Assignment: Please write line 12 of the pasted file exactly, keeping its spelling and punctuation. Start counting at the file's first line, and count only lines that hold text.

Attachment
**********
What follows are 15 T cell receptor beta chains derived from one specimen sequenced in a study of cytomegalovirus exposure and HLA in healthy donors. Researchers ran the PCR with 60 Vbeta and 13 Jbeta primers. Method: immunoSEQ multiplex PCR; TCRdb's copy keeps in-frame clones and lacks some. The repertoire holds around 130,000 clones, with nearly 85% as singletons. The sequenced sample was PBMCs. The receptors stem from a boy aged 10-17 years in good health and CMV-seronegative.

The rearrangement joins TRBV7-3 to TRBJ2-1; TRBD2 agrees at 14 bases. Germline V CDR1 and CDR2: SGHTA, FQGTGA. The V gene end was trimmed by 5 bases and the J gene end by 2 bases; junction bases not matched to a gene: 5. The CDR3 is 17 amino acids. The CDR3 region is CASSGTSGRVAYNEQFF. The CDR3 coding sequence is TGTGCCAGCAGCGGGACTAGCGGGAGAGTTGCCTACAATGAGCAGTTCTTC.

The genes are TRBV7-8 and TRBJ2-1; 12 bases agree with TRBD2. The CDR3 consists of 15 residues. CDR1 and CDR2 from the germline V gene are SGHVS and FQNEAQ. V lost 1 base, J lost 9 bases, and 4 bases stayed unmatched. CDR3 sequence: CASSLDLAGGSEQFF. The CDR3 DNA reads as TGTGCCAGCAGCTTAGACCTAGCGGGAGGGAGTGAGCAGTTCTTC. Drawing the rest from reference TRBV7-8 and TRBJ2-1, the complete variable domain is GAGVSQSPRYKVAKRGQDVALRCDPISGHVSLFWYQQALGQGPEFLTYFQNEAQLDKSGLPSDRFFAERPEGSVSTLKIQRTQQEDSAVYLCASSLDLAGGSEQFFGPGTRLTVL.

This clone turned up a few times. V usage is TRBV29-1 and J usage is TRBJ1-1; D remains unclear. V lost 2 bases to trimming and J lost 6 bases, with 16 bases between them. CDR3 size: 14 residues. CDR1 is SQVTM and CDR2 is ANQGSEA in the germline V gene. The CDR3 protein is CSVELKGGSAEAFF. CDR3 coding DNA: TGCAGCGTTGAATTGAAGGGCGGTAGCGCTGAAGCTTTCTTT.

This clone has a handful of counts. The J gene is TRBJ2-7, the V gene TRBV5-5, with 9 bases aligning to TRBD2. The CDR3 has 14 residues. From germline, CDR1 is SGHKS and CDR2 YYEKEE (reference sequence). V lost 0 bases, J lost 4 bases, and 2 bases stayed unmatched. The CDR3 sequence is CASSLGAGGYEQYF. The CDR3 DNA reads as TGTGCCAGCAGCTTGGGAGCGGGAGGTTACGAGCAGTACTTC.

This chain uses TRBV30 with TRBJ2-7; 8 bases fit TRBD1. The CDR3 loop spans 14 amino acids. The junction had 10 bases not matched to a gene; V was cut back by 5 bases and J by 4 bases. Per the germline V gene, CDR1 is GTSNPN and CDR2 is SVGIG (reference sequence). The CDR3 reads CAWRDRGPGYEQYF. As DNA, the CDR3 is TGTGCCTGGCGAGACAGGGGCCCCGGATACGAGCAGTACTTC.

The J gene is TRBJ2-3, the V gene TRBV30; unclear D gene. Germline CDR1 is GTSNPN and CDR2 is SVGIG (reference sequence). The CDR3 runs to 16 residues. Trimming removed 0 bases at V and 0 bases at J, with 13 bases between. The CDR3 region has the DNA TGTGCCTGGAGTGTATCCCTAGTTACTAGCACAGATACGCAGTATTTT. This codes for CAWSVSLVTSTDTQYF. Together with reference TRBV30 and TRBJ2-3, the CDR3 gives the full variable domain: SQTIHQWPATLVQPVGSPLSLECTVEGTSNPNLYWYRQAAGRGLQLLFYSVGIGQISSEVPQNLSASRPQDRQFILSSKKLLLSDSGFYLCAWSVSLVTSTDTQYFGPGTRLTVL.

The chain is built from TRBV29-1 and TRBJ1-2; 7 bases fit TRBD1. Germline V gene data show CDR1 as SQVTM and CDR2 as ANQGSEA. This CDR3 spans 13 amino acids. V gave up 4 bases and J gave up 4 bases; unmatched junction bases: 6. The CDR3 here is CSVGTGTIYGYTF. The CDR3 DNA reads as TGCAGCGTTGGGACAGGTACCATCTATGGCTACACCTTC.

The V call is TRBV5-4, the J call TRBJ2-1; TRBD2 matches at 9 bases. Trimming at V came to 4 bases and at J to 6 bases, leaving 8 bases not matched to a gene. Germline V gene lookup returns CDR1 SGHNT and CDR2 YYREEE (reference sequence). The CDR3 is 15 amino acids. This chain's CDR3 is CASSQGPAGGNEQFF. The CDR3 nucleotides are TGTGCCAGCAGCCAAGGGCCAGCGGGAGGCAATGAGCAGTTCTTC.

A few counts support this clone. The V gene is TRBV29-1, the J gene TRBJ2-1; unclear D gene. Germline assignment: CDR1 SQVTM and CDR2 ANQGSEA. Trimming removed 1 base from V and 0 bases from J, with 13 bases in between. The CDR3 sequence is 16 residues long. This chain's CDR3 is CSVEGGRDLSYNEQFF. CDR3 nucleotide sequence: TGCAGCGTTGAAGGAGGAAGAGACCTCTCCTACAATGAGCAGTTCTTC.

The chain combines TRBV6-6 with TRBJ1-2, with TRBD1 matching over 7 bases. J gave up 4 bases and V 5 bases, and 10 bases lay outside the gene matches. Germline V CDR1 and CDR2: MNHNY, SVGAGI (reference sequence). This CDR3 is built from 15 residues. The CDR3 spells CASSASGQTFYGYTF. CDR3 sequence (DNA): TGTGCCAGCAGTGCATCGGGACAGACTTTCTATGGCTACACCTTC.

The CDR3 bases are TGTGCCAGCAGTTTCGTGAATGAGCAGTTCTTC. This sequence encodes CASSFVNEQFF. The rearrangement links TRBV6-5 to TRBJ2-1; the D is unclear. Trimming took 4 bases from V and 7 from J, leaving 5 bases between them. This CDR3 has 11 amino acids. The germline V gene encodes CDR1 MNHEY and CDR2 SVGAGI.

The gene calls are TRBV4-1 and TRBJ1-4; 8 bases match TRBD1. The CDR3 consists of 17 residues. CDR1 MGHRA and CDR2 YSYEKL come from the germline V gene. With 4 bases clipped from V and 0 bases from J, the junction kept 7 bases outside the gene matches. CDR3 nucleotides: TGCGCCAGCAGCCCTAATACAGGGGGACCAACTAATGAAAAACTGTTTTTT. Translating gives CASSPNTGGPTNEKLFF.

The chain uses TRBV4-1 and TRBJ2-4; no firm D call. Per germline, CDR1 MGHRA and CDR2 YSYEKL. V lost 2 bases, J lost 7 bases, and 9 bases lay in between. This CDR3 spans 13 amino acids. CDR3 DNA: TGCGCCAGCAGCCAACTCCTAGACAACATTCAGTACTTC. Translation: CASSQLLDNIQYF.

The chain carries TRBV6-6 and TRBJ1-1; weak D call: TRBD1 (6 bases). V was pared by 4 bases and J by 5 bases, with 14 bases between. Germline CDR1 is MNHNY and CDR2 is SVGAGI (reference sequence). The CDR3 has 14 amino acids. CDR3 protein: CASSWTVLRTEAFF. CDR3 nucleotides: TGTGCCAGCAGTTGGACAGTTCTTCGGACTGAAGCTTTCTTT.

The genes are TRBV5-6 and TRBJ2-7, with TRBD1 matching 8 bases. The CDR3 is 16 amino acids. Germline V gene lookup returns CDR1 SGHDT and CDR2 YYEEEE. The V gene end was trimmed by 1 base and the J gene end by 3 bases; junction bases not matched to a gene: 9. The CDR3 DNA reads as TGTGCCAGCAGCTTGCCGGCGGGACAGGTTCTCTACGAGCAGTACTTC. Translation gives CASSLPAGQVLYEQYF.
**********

The CDR3 bases are TGTGCCAGCAGTTTCGTGAATGAGCAGTTCTTC. This sequence encodes CASSFVNEQFF. The rearrangement links TRBV6-5 to TRBJ2-1; the D is unclear. Trimming took 4 bases from V and 7 from J, leaving 5 bases between them. This CDR3 has 11 amino acids. The germline V gene encodes CDR1 MNHEY and CDR2 SVGAGI.